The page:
At the news conference Thursday, Hoglund presented a minute-by-minute timeline of the shooting and its aftermath. The suspect entered the bank at 12:30 p.m. with a 9mm handgun and immediately took over the branch by force, investigators said.
“He then shot everyone in the bank,” Hoglund said.
At 12:36, Xaver called 911 and told dispatchers that he had killed five people inside, that he was armed and that he was wearing a bulletproof vest, according to an arrest report. Dispatchers remained on the line with him as Highlands County Sheriff’s Office deputies, Sebring Police Department officers, crisis negotiators and a SWAT team descended on the bank.
The bank doors were locked.
Xaver told negotiators that he would not allow medical personnel to treat the victims. Hoglund said he eventually ordered the SWAT team to enter the bank at 1:54 p.m. Xaver had barricaded himself in a room inside, and authorities eventually persuaded him to surrender.
Two hours after the shooting began, Xaver was in police custody.
“Unfortunately,” Hoglund said, choking up, “all victims had succumbed to their injuries inside the bank.”
Authorities found all five lying face down on the lobby floor, shell casings scattered around their bodies, according to the arrest report.
Two people who know Xaver told The Washington Post early Thursday that the suspect had talked about killing before.
Alex Gerlach, who said she dated Xaver on and off for about three years, said she met him in a psychiatric hospital in 2013 in Plymouth, Ind., the area where Xaver grew up and attended high school. Gerlach provided a photo of herself with Xaver to WSBT, a station in South Bend, Ind. (Xaver’s parents did not immediately return calls or messages from The Post to confirm whether a mental illness had been diagnosed.)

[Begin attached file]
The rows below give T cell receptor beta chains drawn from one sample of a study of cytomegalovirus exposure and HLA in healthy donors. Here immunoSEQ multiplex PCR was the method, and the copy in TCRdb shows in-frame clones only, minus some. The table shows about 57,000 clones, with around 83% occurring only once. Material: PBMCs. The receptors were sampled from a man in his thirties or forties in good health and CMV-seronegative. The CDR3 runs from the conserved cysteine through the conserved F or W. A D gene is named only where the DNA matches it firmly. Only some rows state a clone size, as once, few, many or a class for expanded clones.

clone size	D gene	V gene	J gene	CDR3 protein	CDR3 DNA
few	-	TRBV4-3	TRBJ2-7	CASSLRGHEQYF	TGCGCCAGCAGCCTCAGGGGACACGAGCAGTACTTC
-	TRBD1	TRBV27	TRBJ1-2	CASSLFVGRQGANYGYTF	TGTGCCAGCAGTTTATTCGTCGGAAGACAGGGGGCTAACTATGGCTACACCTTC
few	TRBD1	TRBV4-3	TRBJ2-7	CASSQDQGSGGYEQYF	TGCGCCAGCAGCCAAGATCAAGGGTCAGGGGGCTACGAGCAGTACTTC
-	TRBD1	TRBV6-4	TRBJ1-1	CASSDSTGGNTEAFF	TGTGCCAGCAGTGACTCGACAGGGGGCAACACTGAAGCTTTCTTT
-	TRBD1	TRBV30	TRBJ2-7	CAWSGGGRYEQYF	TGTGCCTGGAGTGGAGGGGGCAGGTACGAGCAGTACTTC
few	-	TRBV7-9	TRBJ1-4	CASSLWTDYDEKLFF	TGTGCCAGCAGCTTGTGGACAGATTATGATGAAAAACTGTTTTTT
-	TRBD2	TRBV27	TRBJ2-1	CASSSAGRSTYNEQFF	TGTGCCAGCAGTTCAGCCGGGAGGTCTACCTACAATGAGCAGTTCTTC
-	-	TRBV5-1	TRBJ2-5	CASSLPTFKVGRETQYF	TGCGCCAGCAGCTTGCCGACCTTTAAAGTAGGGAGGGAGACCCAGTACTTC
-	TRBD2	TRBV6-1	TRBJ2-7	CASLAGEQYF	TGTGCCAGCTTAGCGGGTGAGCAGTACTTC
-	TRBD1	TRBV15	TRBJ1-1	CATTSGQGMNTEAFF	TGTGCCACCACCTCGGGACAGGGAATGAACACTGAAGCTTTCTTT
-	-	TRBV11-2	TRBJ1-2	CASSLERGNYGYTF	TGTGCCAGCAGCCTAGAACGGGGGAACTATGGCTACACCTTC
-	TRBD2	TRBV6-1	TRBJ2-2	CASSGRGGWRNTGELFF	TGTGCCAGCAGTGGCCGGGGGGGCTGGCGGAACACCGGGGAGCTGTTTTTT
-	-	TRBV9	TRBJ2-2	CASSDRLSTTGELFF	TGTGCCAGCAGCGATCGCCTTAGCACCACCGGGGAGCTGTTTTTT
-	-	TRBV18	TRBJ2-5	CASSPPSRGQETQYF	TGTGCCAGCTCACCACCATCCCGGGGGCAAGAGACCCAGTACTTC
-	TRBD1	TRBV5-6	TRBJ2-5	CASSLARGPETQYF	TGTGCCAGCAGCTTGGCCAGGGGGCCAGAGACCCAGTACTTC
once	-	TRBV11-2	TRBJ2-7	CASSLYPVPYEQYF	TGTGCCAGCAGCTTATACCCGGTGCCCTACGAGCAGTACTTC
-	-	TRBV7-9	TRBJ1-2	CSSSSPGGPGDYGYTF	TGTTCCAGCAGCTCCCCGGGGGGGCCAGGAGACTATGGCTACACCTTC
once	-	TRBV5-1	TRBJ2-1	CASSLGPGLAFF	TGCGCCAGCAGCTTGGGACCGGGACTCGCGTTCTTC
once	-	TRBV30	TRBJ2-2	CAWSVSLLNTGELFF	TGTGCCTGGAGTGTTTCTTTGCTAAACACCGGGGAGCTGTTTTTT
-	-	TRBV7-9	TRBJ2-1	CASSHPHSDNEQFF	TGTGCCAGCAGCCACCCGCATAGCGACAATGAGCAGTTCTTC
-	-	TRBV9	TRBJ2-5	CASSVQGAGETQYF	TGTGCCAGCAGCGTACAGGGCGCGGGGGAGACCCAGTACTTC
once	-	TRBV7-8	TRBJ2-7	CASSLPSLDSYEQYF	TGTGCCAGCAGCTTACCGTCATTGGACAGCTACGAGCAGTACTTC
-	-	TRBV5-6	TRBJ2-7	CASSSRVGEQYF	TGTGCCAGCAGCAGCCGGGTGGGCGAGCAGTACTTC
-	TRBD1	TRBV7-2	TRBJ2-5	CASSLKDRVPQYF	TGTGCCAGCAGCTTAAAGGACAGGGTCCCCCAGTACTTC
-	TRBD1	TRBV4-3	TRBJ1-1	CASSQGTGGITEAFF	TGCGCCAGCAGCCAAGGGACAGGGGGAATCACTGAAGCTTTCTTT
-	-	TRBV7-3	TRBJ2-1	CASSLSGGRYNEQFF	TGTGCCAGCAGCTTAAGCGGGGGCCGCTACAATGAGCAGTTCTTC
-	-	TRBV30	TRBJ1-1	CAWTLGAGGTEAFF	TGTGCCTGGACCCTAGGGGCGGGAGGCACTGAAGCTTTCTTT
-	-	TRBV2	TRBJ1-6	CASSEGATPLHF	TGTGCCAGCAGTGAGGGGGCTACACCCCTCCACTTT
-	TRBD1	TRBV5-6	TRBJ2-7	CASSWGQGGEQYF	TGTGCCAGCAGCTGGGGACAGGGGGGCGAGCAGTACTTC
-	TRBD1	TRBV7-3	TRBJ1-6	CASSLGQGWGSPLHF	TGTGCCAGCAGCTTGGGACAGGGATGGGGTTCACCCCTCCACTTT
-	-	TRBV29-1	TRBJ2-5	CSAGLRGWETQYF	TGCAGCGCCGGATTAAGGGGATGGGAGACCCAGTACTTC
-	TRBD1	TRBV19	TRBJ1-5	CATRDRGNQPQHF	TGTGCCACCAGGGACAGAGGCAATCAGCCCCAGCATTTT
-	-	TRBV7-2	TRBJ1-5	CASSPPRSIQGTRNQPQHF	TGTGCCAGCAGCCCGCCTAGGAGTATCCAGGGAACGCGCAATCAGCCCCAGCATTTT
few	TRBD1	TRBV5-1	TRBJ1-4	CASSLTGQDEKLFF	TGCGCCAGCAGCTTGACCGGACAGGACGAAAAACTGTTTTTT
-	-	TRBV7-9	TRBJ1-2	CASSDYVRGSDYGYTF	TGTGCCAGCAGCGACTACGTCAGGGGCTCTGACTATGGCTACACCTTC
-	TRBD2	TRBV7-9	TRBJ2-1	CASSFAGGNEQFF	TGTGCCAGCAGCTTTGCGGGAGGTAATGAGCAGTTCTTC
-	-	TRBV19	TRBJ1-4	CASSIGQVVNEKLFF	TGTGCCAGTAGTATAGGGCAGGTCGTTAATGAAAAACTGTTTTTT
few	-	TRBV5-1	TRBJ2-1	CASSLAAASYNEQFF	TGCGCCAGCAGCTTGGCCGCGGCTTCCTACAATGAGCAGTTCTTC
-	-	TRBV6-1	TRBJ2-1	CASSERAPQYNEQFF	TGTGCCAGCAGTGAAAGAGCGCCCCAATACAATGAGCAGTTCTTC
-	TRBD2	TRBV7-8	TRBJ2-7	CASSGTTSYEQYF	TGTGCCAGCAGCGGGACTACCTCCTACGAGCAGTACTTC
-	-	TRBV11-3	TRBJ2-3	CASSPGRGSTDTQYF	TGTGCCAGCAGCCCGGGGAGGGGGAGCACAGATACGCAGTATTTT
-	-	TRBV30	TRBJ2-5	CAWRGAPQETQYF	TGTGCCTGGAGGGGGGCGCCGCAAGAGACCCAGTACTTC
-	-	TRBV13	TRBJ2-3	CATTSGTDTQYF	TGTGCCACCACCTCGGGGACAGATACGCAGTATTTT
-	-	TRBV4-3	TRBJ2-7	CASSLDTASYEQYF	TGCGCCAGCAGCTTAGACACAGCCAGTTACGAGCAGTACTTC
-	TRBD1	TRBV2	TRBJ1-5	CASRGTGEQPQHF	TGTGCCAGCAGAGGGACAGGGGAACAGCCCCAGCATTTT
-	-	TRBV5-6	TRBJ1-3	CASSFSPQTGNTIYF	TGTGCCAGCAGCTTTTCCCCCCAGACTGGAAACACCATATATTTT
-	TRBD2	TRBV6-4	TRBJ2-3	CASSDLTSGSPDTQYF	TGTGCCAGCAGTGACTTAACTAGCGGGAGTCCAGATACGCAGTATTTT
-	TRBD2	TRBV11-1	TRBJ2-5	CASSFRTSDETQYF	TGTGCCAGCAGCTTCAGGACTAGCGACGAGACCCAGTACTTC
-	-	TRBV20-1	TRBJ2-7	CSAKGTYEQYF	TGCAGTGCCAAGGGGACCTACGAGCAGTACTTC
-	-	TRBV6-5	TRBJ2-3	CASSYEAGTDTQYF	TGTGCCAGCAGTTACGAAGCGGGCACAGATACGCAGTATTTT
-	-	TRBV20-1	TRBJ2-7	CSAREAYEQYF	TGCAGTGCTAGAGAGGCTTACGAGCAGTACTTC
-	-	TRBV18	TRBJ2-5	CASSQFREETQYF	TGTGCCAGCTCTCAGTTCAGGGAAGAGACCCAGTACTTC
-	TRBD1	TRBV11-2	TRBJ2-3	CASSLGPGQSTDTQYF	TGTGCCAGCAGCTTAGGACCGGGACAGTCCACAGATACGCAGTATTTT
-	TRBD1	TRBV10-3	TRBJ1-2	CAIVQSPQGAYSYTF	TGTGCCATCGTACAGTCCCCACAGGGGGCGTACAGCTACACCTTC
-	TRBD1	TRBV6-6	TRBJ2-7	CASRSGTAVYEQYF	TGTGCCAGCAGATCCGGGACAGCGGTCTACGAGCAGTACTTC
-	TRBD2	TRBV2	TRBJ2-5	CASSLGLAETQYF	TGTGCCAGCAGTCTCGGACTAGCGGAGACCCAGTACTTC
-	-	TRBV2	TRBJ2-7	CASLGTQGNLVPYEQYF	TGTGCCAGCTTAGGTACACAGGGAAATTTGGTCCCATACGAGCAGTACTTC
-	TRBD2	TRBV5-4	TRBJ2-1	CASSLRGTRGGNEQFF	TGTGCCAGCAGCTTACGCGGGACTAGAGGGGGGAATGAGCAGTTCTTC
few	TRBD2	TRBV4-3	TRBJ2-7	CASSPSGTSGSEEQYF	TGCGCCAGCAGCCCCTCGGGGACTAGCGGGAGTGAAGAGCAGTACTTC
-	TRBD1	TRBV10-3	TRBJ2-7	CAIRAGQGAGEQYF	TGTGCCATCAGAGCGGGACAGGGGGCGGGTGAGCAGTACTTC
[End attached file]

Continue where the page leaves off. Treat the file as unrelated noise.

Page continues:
“Since the time we met, he had this fascination with death,” she said. “It got worse as we broke up.
She said that he told her last week that he had purchased a gun — a handgun, from what she remembers — but that “no one thought anything of it” because he had always liked guns, she said. A friend of Gerlach’s who also knew Xaver, and who spoke to The Post on the condition of anonymity, said Xaver had once told her he wanted to join the military “because he wanted to kill people."
Both friends say they had been encouraging him to seek help for years.
Josh Xaver, who identified himself as the suspect’s father, told CNN late Wednesday that his son moved to Florida about a year ago. He said he is “heartbroken for the victims."
“He wasn’t raised to be like this,” he said. “He’s always been a good kid. He’s had his troubles, but he has never hurt anyone before.” CNN noted that he did not elaborate on what troubles his son had faced.
An Army spokesman, William J. Sharp, said Thursday evening that Xaver reported to initial entry training in March 2016, and was separated from the service that June before completing it. No additional information was immediately available about what happened, he said.
While living in Sebring, Xaver was hired in November as a correctional officer trainee at the Avon Park Correctional Institution, about 17 miles northeast of Sebring, the Florida Department of Corrections confirmed late Wednesday.
Xaver resigned from that job on Jan. 9, the department said.
“He had no discipline while employed with the department,” Corrections Department spokesman Patrick Manderfield said.
Representatives of SunTrust Bank did not answer questions and said they were “deeply saddened” by the shooting at the Sebring branch.
On Thursday evening, Florida government buildings lowered flags to half-staff, where they would remain until sunset February 1.
Mass violence in public places frequently occurs after attackers have alarmed the people around them, research has shown. Many attackers had made threats or suggested they harbored an intention for violence before the bloodshed occurred.
An FBI study examining dozens of shootings between 2000 and 2013 found that more than half the attackers had revealed their desire to carry out violence. Sometimes this was a threat to people they later targeted, but in other cases, it was a broader desire to hurt people.
Dan Lamothe contributed to this report.